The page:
Advantages of the Teradata Multiset Table
Data Modeling considerations
In relational data modeling theory, each entity needs a primary key. Each primary key value uniquely identifies an object. Teradata initially followed the rules of relational data modeling tightly and did not allow row duplicates in a table and Teradata Multiset Tables were not available.
As a logical data modeler, I would expect duplicate rows only in the physical data model. From a business point of view, I can’t imagine a scenario where we would need to store row-level duplicates. Data cleansing as part of the ETL/ELT chain is the correct approach to handling row duplicates.
When the ANSI standard permitted to allow row duplicates, also Teradata added this option. The ANSI standard view on duplicates forced Teradata to allow SET tables (no row duplicates allowed) and MULTISET tables (row duplicates allowed) exist.
The above background knowledge makes clear that the default in Teradata mode is SET tables, and the default in ANSI mode is MULTISET tables.
Let me repeat the key aspects of SET and MULTISET tables:
Differences between Teradata Multiset Table and Set Table
- In contrast to the Teradata MULTISET table, SET tables forbid duplicate rows to be inserted with an INSERT statement or created with an UPDATE statement.
- SET tables can have a negative performance impact.
- For INSERT INTO SELECT * FROM <TABLE> statements, duplicate rows are automatically for SET tables (no error occurs). Nevertheless, INSERT INTO <TABLE> VALUES (a, b) statements, will abort and throw a mistake message for duplicate rows.
- There is no way to change an existing SET table into a MULTISET table. I don't know why this limitation exists…
- There is a negative performance impact for SET tables.
- Each time a row is inserted or updated, Teradata checks if this would violate row uniqueness.
- This test is called a DUPLICATE ROW CHECK, and will severely degrade performance if many rows with the same primary index are inserted.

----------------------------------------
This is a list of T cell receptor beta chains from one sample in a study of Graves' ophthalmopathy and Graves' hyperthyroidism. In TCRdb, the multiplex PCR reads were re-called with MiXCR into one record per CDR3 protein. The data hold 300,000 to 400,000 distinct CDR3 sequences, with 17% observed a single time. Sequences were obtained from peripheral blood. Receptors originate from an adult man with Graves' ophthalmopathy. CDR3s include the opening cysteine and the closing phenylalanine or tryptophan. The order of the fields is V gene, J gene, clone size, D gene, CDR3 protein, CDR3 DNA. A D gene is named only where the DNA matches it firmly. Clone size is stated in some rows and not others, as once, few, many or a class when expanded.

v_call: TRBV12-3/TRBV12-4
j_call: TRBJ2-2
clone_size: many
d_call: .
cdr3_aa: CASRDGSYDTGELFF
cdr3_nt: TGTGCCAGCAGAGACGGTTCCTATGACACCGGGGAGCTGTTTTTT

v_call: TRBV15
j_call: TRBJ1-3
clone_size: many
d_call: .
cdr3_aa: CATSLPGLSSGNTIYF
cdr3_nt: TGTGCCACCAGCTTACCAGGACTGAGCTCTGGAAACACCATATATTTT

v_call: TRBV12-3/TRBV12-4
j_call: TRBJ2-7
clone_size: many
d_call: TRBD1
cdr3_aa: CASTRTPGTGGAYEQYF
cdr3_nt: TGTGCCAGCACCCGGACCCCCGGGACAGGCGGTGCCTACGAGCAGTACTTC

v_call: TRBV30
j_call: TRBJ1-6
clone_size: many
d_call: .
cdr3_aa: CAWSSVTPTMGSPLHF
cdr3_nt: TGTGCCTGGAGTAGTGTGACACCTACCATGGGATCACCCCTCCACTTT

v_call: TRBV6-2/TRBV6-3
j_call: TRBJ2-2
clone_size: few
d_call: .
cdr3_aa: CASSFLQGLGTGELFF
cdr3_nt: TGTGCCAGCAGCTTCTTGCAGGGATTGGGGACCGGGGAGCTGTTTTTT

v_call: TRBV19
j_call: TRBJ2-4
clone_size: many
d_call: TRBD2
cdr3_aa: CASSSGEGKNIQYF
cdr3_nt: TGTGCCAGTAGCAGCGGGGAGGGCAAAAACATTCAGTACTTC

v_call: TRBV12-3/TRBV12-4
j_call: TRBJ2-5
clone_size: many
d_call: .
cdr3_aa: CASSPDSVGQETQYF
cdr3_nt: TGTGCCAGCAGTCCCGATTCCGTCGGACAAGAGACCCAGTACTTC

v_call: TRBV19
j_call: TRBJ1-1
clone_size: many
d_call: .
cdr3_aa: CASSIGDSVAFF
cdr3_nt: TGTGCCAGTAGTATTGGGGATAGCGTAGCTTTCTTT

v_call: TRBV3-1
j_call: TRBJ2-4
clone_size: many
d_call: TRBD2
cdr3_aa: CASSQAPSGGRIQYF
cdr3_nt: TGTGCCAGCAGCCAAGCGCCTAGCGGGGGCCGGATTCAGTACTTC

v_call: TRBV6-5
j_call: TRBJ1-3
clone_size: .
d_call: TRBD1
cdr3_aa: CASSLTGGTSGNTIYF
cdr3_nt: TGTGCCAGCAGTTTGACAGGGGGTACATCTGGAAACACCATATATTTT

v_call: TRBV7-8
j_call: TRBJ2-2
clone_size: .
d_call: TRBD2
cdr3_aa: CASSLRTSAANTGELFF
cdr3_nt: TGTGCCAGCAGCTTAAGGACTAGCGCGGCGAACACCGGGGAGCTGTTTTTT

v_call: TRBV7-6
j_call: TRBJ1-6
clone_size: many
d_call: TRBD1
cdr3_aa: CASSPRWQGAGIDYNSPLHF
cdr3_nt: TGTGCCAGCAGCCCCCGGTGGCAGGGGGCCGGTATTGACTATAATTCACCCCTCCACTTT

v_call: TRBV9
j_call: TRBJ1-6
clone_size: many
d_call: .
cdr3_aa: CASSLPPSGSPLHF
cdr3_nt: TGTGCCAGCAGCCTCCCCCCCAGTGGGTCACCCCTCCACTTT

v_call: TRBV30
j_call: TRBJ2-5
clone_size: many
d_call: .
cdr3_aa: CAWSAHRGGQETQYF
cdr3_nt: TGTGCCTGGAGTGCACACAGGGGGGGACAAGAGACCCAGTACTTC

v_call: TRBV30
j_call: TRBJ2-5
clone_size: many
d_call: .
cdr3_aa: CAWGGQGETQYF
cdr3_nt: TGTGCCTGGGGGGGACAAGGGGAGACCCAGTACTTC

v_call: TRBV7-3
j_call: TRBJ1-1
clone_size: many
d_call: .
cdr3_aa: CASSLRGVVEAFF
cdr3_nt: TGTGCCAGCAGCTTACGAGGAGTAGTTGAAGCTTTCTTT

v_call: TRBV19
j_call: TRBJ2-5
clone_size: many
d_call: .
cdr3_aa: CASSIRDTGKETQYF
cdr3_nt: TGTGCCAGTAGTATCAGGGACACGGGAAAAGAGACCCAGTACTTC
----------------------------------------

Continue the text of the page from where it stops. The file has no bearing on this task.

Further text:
- The number of controls increases exponentially with each new row added to the table!
- The performance of SET tables is not degraded when there is a UPI (Unique primary index) defined for the table.
- As the UPI itself ensures uniqueness, no DUPLICATE ROW CHECK is done. Instead of a UPI, we can also use a USI (Unique Secondary Index), or any column with a UNIQUE or PRIMARY KEY constraint.
- Any index or constraint which ensures uniqueness (and therefore allows Teradata to bypass the DUPLICATE ROW CHECK), avoids the duplicate row check!
SET tables are good candidates for performance improvement. The easiest way to find all SET tables on a Teradata system is to query the table “TABLES” in database “DBC” :
Identify the Teradata Multiset Table and Set Table
SELECT * FROM DBC.TABLES WHERE checkopt = 'N' AND TABLEKIND = 'T'; -- Set Tables SELECT * FROM DBC.TABLES WHERE checkopt = 'Y' AND TABLEKIND = 'T'; -- Multiset tables
All tables where uniqueness can be achieved programmatically – such is the case in a GROUP BY statement – can be switched from SET to MULTISET. In this way, we can make performance improvements.
The magnitude of the improvement depends on the number of rows per primary index value.
Don't forget: The number of DUPLICATE ROW CHECKS grows exponentially with the number of rows per Primary Index (PI)!
Here is an example to prove the performance penalty of a SET table with many duplicate primary index values:
In our example, we create two identical tables:
CREATE SET TABLE TMP_SET ( PK INTEGER NOT NULL, DESCR INTEGER NOT NULL ) PRIMARY INDEX (PK); CREATE MULTISET TABLE TMP_MULTISET ( PK INTEGER NOT NULL, DESCR INTEGER NOT NULL ) PRIMARY INDEX (PK);
In the next step we check our session id, as we will need it to analyze the resource usage:
SELECT SESSION; --> 7376827
We insert random data into the Set and Multiset table but only use 500 different Primary Index values to cause some impact on performance.
The “descr” column has to be unique as row-level duplicates would be filtered:
INSERT INTO TMP_MULTISET SELECT RANDOM(1,500) AS x, RANDOM(1,999999999) AS descr FROM BigTable
; INSERT INTO TMP_SET SELECT RANDOM(1,500) AS x, RANDOM(1,999999999) AS descr FROMBigTable ;
We compare the CPU seconds and DISK IOs for the SET and the MULTISET table:
SELECT * FROM DBC.DBQLOGTBL WHERE SESSIONID = 7376827;
|Total IO||CPU Seconds|
The above example shows that SET tables consume much more Disk IOs and CPU seconds.
Set Tables / Multiset Table and the Loading Utilities
While Multiload is compatible with SET and MULTISET tables, this is not the case for the Fastload Utility. Fastload will filter row duplicates whether the table is a SET table or a MULTISET table.
If we want to get rid of row duplicates in a Multiset table, we can do a combination of FastExport and Fastload. The Fastload will filter the row duplicates.
Another possibility to remove row duplicates is to simply create a copy of the Multiset Table as a Set Table, and copy the rows with an INSERT…SELECT statement.